- A high chance of approval for every person who applies, because worrying about getting approved isn’t fun for anyone.
- A free FICO® score so that you can see where you started, and how your credit improves over time.
Many cards ultimately failed one or more of these tests, but we settled on cards that have a value proposition that makes them far and away the best choices in the category.
Why you can trust us
Together, we’ve written more than 2,500 finance articles for publications including Yahoo! Finance, MSN Money, and USA Today. We consider ourselves consumer advocates, helping people avoid common pitfalls in the financial industry, and taking aim at what we consider questionable industry practices that often target people with bad credit. After reading through this guide, and why we picked our favorite cards, we think you’ll agree that our picks are the best of the best.
What is considered bad credit?
Bad credit is generally defined as having a FICO® credit score below 600. Late payments, limited credit history, and/or high credit utilization (high debts as a percentage of your credit limits) are all factors that can lead to a bad credit score.
Believe it or not, bad credit is relatively common. Roughly 20% of Americans who have a credit score have a score below 600, and many more have no credit at all. You aren’t alone, and card issuers are increasingly rolling out cards that are designed specifically for people who have insufficient credit histories.
9 Things to Know When Applying for a Credit Card With Bad Credit
1. Don’t try to get cards that are out of your reach
Since every credit card application lowers your score a small amount, the last thing you want to do is apply for cards you don’t stand a chance at getting.If you’re unsure what card to choose, look for credit cards intended for repairing credit.
You can also provide some basic information to the card issuer and see if you pre-qualify for any cards with them. This pre-qualification check won’t impact your credit at all.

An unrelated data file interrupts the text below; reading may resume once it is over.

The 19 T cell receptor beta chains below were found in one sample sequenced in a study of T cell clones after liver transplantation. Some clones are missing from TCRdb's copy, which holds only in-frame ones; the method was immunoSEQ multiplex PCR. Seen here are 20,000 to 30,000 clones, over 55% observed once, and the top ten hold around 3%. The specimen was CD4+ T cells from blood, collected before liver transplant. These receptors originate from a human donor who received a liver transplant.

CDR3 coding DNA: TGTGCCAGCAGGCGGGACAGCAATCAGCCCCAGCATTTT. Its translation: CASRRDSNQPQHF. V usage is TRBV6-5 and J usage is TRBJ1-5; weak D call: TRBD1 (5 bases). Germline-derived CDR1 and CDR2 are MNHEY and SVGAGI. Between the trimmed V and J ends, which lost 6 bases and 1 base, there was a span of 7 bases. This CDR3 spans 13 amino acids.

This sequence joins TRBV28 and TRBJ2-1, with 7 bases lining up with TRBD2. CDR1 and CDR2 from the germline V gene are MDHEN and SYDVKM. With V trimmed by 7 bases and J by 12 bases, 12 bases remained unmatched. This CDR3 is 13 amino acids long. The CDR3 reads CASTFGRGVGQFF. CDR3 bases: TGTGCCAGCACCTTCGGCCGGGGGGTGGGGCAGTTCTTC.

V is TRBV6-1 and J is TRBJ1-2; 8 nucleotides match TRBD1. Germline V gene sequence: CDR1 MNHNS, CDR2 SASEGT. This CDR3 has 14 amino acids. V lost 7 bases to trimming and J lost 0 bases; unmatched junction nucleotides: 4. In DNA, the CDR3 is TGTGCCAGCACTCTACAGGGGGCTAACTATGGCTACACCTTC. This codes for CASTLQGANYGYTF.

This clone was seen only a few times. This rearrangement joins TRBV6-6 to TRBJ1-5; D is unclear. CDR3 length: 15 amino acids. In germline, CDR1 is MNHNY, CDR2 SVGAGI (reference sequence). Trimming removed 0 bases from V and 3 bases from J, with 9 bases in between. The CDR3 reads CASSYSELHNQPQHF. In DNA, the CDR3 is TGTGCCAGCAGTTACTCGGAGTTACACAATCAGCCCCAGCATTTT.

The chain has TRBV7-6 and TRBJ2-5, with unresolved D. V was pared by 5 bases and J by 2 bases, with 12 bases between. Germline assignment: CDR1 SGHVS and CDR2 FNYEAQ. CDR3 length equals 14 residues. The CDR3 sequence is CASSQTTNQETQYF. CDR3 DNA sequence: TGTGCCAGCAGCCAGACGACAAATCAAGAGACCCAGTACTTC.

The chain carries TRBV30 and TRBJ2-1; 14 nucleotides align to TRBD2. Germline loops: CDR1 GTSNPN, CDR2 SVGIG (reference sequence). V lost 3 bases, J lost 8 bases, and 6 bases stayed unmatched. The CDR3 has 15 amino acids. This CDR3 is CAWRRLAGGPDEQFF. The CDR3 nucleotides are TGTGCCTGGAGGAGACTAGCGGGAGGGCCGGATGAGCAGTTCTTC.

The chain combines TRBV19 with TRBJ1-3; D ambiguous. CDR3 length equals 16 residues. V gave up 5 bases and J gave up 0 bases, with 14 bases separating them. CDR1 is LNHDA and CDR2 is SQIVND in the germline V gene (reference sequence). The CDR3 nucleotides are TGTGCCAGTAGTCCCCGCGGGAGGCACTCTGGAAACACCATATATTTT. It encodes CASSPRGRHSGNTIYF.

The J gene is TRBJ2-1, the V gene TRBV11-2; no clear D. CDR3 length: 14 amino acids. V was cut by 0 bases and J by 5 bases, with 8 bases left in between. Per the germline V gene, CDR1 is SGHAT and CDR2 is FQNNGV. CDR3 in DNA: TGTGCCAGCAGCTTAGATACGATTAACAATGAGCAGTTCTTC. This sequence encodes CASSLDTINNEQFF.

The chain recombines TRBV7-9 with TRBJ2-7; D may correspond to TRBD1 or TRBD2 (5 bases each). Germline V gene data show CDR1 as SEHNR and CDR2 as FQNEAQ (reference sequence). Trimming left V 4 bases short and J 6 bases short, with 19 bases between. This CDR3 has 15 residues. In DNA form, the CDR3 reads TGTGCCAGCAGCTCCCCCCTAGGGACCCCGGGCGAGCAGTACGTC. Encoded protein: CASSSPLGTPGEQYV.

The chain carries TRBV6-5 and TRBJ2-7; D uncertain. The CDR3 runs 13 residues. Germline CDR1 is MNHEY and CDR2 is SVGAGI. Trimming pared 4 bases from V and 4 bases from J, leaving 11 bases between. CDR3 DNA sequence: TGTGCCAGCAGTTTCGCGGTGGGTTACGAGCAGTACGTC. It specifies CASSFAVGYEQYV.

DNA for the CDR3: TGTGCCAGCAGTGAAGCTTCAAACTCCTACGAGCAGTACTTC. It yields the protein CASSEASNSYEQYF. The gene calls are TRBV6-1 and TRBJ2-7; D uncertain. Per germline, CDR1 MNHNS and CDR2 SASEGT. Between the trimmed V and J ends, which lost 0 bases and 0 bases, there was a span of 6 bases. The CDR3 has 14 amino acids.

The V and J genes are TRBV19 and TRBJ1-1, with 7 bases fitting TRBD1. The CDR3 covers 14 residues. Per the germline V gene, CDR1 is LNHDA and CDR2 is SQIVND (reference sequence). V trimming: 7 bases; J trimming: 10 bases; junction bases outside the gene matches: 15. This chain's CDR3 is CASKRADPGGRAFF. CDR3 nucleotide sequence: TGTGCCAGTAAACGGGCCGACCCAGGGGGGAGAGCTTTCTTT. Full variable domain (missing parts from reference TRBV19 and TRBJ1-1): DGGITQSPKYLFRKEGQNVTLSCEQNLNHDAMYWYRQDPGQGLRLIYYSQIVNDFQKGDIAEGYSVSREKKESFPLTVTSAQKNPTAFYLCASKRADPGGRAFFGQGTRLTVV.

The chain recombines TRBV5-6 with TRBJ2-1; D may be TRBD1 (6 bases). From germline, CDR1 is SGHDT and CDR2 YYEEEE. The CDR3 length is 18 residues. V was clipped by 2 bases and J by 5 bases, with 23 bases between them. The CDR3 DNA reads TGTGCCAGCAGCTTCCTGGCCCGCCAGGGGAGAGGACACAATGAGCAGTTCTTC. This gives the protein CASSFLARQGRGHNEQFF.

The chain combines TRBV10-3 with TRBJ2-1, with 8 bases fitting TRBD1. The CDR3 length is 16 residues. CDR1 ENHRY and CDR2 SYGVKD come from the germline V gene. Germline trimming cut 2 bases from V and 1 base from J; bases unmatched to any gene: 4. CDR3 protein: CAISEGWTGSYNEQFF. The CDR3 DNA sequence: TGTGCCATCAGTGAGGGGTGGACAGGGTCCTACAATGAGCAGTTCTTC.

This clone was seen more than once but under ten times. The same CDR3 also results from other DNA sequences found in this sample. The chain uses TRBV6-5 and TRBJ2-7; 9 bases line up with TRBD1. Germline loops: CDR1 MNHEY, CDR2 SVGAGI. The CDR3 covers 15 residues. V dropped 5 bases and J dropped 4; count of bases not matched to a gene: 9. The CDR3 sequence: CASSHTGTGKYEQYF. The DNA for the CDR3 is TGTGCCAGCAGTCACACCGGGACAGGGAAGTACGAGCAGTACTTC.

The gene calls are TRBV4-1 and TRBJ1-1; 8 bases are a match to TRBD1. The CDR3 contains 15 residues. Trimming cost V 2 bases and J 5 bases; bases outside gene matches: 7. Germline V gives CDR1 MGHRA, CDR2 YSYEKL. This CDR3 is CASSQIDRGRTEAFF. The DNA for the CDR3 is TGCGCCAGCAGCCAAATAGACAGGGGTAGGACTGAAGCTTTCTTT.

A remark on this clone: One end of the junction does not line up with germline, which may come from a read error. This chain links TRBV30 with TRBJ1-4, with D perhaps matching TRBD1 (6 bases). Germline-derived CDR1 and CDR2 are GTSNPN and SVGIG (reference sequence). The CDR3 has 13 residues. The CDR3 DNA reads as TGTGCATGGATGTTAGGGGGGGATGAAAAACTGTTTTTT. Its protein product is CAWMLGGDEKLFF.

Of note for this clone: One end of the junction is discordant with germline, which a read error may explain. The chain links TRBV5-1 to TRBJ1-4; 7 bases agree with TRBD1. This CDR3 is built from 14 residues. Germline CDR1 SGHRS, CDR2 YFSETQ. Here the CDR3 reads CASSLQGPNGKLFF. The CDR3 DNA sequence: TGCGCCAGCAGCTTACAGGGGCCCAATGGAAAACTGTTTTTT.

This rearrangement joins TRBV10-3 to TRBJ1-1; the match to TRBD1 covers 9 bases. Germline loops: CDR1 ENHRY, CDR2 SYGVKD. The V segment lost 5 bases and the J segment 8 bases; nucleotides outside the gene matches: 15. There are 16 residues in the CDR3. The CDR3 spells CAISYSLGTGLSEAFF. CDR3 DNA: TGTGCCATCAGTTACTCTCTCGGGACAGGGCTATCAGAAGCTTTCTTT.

2. Certain card issuers let you apply with a cosigner
Bank of America, US Bank, and Wells Fargo all allow cosigners on credit card applications. If you have a friend or family member with a high credit score who’s willing to vouch for you, they could help you qualify for a better credit card than you’d get on your own.
3. You may need to pay a security deposit
A popular option for consumers with bad credit is a secured credit card. These require you to pay a cash deposit, reducing the card issuer’s risk.
The amount of the deposit will vary based on your credit score. Consumers with the lowest scores will need to pay a deposit equal to the credit limit on their card, while those with higher scores won’t need to pay as much.
4. Look for a secured credit card that can transition to an unsecured card
If you’re considering a secured credit card, the best options are the cards that can eventually graduate to unsecured credit cards.
What this means is that after enough time has passed with no missed payments, the card issuer will refund your deposit while letting you keep the credit card. This is beneficial because you can get your deposit back without canceling the card and losing the history you’ve built with it.
5. You could still earn cash back or rewards
The cards with the biggest cash back and best travel rewards offers obviously require excellent credit. But that doesn’t mean all earnings perks are out of the question. There are some cash back credit cards for consumers with bad credit, such as the Discover It® Secured.
6. Watch out for fees
Unfortunately, there are card issuers that take advantage of consumers with bad credit. They offer cards loaded with large fees, often with fee structures that are difficult to understand.